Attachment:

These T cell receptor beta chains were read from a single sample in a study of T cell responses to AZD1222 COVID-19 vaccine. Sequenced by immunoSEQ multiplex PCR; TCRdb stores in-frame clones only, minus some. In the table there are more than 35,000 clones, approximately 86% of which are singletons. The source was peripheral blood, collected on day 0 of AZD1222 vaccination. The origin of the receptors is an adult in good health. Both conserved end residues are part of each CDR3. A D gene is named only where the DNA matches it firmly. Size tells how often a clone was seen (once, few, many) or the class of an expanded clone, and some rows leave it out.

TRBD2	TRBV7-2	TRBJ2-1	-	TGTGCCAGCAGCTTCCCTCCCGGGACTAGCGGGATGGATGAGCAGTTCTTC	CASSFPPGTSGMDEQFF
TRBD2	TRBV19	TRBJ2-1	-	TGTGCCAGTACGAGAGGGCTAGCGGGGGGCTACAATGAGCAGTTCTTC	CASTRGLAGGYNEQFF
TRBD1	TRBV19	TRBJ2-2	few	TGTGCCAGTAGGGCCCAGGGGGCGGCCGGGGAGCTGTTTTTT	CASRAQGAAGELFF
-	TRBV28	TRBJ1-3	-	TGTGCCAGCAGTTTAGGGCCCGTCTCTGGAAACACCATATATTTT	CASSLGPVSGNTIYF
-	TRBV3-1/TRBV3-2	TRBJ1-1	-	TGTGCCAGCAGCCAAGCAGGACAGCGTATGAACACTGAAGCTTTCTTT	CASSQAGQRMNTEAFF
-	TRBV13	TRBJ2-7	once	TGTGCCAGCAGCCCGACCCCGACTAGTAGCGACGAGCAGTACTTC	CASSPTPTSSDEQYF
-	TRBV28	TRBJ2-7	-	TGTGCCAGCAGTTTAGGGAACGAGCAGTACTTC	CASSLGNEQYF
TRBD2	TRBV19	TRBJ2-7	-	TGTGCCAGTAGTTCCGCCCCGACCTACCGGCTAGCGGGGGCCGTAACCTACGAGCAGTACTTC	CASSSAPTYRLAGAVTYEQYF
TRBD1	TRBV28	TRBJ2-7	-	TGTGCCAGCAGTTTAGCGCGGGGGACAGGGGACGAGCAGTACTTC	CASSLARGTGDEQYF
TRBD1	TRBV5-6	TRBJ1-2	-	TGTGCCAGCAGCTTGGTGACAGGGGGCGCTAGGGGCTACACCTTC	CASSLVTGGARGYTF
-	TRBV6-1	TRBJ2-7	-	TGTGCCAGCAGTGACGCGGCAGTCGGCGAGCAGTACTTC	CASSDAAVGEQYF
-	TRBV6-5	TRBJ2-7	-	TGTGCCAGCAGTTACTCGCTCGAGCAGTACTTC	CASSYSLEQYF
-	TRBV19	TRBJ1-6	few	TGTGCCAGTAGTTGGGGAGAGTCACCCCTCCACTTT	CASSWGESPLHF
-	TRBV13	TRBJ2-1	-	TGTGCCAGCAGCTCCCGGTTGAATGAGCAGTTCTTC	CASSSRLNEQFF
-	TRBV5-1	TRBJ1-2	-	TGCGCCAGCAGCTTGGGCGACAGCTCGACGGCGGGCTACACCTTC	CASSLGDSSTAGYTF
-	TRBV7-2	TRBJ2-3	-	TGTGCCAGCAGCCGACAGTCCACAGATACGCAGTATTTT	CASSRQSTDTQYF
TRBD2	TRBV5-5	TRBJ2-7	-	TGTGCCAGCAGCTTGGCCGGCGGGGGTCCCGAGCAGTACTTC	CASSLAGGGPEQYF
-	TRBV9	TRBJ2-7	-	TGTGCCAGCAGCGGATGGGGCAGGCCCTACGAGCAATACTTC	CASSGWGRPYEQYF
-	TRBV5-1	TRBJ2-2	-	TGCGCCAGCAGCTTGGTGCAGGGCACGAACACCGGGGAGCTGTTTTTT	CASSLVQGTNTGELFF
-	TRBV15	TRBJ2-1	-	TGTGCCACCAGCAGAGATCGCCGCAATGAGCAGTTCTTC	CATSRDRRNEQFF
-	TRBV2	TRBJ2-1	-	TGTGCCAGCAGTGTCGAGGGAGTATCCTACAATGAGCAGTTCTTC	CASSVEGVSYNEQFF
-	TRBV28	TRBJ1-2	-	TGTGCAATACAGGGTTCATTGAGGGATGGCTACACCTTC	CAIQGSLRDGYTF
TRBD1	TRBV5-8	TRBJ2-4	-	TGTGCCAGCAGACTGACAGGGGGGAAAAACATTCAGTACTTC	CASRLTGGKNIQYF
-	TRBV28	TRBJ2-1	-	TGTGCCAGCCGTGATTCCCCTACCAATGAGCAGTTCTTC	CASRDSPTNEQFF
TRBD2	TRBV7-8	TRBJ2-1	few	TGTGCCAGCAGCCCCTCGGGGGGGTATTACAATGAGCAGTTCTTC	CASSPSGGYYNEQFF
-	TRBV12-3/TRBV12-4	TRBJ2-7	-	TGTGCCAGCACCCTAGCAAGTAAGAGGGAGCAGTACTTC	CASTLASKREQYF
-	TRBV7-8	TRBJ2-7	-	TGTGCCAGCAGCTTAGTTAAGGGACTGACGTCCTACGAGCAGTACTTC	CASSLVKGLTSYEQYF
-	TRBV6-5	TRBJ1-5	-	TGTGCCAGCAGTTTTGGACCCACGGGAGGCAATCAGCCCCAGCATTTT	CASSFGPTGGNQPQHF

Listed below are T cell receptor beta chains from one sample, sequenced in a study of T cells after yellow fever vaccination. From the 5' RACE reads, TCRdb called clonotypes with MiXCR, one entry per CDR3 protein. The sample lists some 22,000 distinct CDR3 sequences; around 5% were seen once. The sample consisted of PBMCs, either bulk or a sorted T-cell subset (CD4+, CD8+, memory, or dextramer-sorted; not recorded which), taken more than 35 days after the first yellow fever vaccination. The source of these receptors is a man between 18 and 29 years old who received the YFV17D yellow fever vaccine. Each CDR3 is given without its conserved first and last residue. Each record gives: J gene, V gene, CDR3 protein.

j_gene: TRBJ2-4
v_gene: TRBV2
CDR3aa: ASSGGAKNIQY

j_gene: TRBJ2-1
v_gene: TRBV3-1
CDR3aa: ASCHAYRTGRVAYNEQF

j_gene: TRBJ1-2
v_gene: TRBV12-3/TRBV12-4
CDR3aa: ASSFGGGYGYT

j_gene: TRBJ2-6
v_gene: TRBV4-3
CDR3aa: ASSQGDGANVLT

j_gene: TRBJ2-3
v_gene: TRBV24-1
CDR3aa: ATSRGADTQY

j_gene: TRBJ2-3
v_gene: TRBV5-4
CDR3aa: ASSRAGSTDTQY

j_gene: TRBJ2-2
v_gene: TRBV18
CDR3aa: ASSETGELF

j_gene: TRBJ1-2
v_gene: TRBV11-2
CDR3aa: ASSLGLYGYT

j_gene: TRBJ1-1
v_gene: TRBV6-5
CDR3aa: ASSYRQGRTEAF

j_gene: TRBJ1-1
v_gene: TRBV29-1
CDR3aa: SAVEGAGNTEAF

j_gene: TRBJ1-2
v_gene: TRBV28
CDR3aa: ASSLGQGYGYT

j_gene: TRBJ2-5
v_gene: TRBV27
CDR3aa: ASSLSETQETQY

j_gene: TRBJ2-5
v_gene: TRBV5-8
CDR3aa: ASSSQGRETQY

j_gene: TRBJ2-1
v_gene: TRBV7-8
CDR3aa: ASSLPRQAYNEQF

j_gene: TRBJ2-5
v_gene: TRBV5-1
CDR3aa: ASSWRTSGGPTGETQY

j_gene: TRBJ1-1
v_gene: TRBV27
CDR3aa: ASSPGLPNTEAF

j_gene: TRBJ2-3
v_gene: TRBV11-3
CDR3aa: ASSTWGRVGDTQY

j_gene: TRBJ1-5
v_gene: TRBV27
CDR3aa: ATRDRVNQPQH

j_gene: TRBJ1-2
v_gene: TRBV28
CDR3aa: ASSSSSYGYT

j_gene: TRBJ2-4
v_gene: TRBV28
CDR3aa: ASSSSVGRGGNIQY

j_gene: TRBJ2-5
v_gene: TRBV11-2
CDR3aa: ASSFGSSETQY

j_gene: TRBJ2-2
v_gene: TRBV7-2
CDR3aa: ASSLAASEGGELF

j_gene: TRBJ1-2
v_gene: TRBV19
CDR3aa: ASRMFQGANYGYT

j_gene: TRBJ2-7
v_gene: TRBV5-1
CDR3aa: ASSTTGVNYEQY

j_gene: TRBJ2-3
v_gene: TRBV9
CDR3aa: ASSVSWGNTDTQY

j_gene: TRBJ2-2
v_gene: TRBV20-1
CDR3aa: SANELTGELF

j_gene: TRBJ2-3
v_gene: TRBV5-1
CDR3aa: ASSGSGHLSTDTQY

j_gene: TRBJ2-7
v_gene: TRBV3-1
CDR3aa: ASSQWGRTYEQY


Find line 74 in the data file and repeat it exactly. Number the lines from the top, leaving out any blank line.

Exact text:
v_gene: TRBV5-1